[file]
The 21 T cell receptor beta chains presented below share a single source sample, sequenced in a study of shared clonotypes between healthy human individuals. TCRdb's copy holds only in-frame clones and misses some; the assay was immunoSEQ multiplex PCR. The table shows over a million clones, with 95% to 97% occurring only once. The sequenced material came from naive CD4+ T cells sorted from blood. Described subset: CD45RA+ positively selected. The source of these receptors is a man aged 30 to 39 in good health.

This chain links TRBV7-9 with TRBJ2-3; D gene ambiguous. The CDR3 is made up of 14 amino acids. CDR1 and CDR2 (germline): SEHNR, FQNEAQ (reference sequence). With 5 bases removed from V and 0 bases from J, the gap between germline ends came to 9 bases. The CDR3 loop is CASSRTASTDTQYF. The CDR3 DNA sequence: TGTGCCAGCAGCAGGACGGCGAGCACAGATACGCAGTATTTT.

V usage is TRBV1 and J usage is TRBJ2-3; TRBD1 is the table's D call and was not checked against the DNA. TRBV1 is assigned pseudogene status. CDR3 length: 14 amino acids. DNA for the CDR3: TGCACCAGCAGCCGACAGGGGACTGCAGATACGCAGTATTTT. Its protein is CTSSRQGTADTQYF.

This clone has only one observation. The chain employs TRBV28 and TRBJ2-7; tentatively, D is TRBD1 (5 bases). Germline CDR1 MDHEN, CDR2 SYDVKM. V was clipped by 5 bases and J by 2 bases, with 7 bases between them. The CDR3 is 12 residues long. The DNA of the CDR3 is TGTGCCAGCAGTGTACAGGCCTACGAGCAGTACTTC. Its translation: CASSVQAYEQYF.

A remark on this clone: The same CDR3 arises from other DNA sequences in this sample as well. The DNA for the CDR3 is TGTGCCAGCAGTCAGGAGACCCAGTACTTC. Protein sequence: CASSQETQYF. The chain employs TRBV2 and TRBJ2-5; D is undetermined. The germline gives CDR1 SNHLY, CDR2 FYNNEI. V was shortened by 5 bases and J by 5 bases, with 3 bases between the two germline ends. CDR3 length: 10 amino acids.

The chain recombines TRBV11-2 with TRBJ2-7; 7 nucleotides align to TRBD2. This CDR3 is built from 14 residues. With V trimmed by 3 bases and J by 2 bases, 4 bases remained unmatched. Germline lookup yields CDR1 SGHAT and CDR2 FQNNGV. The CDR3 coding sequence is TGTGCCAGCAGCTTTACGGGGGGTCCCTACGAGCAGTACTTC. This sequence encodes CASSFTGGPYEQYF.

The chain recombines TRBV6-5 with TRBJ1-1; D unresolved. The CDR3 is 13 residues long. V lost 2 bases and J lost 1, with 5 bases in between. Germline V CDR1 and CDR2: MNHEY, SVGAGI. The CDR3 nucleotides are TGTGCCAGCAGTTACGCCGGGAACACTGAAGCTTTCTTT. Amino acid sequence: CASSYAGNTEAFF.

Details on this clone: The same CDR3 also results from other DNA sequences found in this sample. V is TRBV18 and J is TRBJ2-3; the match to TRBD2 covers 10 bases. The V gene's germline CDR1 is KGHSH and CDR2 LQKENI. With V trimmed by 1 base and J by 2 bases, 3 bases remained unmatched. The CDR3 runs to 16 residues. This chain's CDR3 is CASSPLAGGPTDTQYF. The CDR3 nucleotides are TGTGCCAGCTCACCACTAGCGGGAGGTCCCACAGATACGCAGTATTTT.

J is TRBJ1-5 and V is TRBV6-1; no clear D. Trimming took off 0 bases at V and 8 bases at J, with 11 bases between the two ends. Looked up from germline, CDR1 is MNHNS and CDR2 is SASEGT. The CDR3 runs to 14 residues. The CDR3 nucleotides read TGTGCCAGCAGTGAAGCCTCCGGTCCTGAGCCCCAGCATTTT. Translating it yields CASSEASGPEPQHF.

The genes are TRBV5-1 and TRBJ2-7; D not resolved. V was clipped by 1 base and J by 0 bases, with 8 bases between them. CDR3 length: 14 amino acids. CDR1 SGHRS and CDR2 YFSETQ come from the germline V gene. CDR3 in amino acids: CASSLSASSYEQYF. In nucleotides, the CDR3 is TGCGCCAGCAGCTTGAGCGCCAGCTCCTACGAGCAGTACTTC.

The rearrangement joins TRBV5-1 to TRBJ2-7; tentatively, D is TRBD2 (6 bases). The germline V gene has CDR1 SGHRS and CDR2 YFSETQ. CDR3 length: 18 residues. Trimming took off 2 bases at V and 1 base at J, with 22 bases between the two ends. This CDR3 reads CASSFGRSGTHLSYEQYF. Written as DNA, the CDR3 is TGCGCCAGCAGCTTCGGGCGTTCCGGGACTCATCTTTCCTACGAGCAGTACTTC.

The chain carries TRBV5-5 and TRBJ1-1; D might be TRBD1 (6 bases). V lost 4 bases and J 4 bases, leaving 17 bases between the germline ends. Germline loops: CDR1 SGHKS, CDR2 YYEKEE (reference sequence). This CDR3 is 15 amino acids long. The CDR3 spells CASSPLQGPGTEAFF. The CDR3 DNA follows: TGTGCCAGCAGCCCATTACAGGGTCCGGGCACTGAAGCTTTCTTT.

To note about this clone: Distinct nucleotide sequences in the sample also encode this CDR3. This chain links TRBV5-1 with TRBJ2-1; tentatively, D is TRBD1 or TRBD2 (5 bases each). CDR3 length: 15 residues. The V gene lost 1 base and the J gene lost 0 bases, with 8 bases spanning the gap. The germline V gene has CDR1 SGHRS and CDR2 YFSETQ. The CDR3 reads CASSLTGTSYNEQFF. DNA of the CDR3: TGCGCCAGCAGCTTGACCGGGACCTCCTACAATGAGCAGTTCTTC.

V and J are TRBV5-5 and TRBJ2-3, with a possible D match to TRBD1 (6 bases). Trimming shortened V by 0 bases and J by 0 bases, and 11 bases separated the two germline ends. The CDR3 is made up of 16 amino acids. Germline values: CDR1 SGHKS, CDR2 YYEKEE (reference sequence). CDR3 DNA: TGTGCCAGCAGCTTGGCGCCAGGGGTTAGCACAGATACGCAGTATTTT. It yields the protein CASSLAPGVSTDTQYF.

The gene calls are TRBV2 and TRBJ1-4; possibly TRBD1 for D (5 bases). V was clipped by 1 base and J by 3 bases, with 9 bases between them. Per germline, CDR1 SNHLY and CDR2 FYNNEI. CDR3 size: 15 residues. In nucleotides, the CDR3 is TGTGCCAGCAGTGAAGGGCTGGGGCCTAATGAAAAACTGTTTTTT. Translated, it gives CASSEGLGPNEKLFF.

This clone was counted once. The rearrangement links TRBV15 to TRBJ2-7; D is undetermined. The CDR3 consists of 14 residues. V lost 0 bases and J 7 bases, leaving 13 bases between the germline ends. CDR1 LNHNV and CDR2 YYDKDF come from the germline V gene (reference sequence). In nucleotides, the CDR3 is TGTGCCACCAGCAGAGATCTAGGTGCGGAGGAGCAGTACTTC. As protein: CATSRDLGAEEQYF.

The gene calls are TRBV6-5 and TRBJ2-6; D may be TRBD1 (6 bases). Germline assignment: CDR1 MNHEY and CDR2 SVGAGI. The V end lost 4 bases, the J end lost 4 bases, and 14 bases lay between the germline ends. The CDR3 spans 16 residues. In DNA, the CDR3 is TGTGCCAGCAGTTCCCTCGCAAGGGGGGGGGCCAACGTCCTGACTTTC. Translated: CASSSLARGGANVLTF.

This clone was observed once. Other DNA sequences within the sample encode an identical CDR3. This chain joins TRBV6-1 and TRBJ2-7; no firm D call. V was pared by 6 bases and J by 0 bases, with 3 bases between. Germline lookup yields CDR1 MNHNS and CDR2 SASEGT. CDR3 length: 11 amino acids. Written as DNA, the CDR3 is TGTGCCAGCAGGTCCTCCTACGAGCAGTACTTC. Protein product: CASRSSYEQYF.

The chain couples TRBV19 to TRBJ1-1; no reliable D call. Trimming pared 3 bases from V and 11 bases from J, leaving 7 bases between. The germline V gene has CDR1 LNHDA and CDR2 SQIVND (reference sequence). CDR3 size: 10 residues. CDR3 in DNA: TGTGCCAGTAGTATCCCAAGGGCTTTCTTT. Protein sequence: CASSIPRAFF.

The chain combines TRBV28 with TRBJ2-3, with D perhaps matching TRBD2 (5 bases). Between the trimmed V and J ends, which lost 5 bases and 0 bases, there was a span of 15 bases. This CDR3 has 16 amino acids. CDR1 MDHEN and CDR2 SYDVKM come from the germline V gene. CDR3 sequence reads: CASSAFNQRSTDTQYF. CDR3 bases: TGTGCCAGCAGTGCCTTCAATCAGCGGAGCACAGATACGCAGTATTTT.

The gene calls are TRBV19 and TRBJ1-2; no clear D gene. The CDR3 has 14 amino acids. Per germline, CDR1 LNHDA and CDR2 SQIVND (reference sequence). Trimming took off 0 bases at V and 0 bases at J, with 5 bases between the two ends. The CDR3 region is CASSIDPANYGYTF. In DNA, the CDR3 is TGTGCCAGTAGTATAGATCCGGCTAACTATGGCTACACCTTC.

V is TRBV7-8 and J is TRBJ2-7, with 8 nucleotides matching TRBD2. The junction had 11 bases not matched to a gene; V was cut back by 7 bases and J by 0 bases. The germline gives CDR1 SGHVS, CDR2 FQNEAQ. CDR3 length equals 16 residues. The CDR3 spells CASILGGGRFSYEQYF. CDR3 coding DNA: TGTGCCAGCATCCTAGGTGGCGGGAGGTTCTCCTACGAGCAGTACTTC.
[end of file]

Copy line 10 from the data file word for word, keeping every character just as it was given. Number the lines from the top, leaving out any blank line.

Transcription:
The genes are TRBV5-1 and TRBJ2-7; D not resolved. V was clipped by 1 base and J by 0 bases, with 8 bases between them. CDR3 length: 14 amino acids. CDR1 SGHRS and CDR2 YFSETQ come from the germline V gene. CDR3 in amino acids: CASSLSASSYEQYF. In nucleotides, the CDR3 is TGCGCCAGCAGCTTGAGCGCCAGCTCCTACGAGCAGTACTTC.